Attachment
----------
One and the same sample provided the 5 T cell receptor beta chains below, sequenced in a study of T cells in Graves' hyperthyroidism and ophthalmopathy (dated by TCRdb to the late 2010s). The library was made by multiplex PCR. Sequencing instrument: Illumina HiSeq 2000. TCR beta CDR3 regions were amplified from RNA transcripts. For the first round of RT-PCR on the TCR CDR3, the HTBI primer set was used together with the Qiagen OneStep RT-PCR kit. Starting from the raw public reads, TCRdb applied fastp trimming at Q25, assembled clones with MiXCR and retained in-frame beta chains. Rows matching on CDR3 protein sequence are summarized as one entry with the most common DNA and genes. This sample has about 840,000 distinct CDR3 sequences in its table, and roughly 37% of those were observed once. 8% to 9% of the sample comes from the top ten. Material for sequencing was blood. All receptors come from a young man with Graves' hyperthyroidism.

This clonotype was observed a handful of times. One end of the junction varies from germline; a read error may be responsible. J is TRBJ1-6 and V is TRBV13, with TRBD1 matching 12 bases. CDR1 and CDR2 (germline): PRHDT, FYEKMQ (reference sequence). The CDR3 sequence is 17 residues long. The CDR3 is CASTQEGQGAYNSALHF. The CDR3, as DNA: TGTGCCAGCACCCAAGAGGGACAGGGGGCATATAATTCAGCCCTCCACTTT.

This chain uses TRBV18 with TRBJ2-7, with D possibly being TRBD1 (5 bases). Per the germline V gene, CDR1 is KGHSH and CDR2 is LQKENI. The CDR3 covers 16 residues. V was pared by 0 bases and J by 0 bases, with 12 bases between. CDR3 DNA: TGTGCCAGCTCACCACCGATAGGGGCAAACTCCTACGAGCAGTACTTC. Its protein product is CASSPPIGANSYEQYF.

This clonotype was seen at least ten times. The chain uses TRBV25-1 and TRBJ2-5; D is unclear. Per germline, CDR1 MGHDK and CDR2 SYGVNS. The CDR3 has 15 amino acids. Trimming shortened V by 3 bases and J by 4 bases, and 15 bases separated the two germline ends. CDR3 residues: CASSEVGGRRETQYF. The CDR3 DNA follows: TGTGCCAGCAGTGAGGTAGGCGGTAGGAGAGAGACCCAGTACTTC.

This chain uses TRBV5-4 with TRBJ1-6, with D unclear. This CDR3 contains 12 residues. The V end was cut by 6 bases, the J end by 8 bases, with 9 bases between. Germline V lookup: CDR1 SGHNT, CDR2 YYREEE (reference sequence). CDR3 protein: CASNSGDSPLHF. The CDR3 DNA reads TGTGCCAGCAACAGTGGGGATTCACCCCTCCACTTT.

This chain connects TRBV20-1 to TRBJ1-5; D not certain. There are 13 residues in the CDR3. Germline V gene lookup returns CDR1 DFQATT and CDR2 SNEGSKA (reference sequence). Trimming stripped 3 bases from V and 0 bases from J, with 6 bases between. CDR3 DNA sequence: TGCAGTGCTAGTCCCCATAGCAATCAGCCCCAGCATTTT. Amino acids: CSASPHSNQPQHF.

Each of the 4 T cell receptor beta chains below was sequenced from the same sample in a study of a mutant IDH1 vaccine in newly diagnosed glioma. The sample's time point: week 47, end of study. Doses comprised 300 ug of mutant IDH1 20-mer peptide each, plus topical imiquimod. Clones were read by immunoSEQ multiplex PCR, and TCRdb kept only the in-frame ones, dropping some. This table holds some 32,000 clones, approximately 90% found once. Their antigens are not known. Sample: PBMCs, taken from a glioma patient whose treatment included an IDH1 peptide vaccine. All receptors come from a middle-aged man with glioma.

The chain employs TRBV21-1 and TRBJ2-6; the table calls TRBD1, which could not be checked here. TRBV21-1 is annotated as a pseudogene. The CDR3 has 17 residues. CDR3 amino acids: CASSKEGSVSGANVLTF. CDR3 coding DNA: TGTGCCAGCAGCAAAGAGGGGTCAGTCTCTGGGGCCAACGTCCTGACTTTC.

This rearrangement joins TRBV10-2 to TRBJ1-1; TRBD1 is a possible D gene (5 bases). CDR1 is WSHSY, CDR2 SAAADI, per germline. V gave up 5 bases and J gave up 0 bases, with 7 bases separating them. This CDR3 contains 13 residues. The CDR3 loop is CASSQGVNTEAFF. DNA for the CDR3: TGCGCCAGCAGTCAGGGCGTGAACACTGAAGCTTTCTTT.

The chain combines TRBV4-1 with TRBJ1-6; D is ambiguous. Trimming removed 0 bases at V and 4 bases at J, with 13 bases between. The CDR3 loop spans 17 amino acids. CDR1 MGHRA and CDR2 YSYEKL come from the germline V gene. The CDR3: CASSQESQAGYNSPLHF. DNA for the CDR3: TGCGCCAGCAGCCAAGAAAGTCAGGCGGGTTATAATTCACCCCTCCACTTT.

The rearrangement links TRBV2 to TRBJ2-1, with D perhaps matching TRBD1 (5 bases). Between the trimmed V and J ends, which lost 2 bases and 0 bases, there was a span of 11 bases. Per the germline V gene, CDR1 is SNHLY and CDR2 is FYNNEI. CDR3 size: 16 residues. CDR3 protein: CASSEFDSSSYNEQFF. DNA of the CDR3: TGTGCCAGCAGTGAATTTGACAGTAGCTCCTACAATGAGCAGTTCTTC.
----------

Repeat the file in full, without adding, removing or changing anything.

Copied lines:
One and the same sample provided the 5 T cell receptor beta chains below, sequenced in a study of T cells in Graves' hyperthyroidism and ophthalmopathy (dated by TCRdb to the late 2010s). The library was made by multiplex PCR. Sequencing instrument: Illumina HiSeq 2000. TCR beta CDR3 regions were amplified from RNA transcripts. For the first round of RT-PCR on the TCR CDR3, the HTBI primer set was used together with the Qiagen OneStep RT-PCR kit. Starting from the raw public reads, TCRdb applied fastp trimming at Q25, assembled clones with MiXCR and retained in-frame beta chains. Rows matching on CDR3 protein sequence are summarized as one entry with the most common DNA and genes. This sample has about 840,000 distinct CDR3 sequences in its table, and roughly 37% of those were observed once. 8% to 9% of the sample comes from the top ten. Material for sequencing was blood. All receptors come from a young man with Graves' hyperthyroidism.

This clonotype was observed a handful of times. One end of the junction varies from germline; a read error may be responsible. J is TRBJ1-6 and V is TRBV13, with TRBD1 matching 12 bases. CDR1 and CDR2 (germline): PRHDT, FYEKMQ (reference sequence). The CDR3 sequence is 17 residues long. The CDR3 is CASTQEGQGAYNSALHF. The CDR3, as DNA: TGTGCCAGCACCCAAGAGGGACAGGGGGCATATAATTCAGCCCTCCACTTT.

This chain uses TRBV18 with TRBJ2-7, with D possibly being TRBD1 (5 bases). Per the germline V gene, CDR1 is KGHSH and CDR2 is LQKENI. The CDR3 covers 16 residues. V was pared by 0 bases and J by 0 bases, with 12 bases between. CDR3 DNA: TGTGCCAGCTCACCACCGATAGGGGCAAACTCCTACGAGCAGTACTTC. Its protein product is CASSPPIGANSYEQYF.

This clonotype was seen at least ten times. The chain uses TRBV25-1 and TRBJ2-5; D is unclear. Per germline, CDR1 MGHDK and CDR2 SYGVNS. The CDR3 has 15 amino acids. Trimming shortened V by 3 bases and J by 4 bases, and 15 bases separated the two germline ends. CDR3 residues: CASSEVGGRRETQYF. The CDR3 DNA follows: TGTGCCAGCAGTGAGGTAGGCGGTAGGAGAGAGACCCAGTACTTC.

This chain uses TRBV5-4 with TRBJ1-6, with D unclear. This CDR3 contains 12 residues. The V end was cut by 6 bases, the J end by 8 bases, with 9 bases between. Germline V lookup: CDR1 SGHNT, CDR2 YYREEE (reference sequence). CDR3 protein: CASNSGDSPLHF. The CDR3 DNA reads TGTGCCAGCAACAGTGGGGATTCACCCCTCCACTTT.

This chain connects TRBV20-1 to TRBJ1-5; D not certain. There are 13 residues in the CDR3. Germline V gene lookup returns CDR1 DFQATT and CDR2 SNEGSKA (reference sequence). Trimming stripped 3 bases from V and 0 bases from J, with 6 bases between. CDR3 DNA sequence: TGCAGTGCTAGTCCCCATAGCAATCAGCCCCAGCATTTT. Amino acids: CSASPHSNQPQHF.

Each of the 4 T cell receptor beta chains below was sequenced from the same sample in a study of a mutant IDH1 vaccine in newly diagnosed glioma. The sample's time point: week 47, end of study. Doses comprised 300 ug of mutant IDH1 20-mer peptide each, plus topical imiquimod. Clones were read by immunoSEQ multiplex PCR, and TCRdb kept only the in-frame ones, dropping some. This table holds some 32,000 clones, approximately 90% found once. Their antigens are not known. Sample: PBMCs, taken from a glioma patient whose treatment included an IDH1 peptide vaccine. All receptors come from a middle-aged man with glioma.

The chain employs TRBV21-1 and TRBJ2-6; the table calls TRBD1, which could not be checked here. TRBV21-1 is annotated as a pseudogene. The CDR3 has 17 residues. CDR3 amino acids: CASSKEGSVSGANVLTF. CDR3 coding DNA: TGTGCCAGCAGCAAAGAGGGGTCAGTCTCTGGGGCCAACGTCCTGACTTTC.

This rearrangement joins TRBV10-2 to TRBJ1-1; TRBD1 is a possible D gene (5 bases). CDR1 is WSHSY, CDR2 SAAADI, per germline. V gave up 5 bases and J gave up 0 bases, with 7 bases separating them. This CDR3 contains 13 residues. The CDR3 loop is CASSQGVNTEAFF. DNA for the CDR3: TGCGCCAGCAGTCAGGGCGTGAACACTGAAGCTTTCTTT.

The chain combines TRBV4-1 with TRBJ1-6; D is ambiguous. Trimming removed 0 bases at V and 4 bases at J, with 13 bases between. The CDR3 loop spans 17 amino acids. CDR1 MGHRA and CDR2 YSYEKL come from the germline V gene. The CDR3: CASSQESQAGYNSPLHF. DNA for the CDR3: TGCGCCAGCAGCCAAGAAAGTCAGGCGGGTTATAATTCACCCCTCCACTTT.

The rearrangement links TRBV2 to TRBJ2-1, with D perhaps matching TRBD1 (5 bases). Between the trimmed V and J ends, which lost 2 bases and 0 bases, there was a span of 11 bases. Per the germline V gene, CDR1 is SNHLY and CDR2 is FYNNEI. CDR3 size: 16 residues. CDR3 protein: CASSEFDSSSYNEQFF. DNA of the CDR3: TGTGCCAGCAGTGAATTTGACAGTAGCTCCTACAATGAGCAGTTCTTC.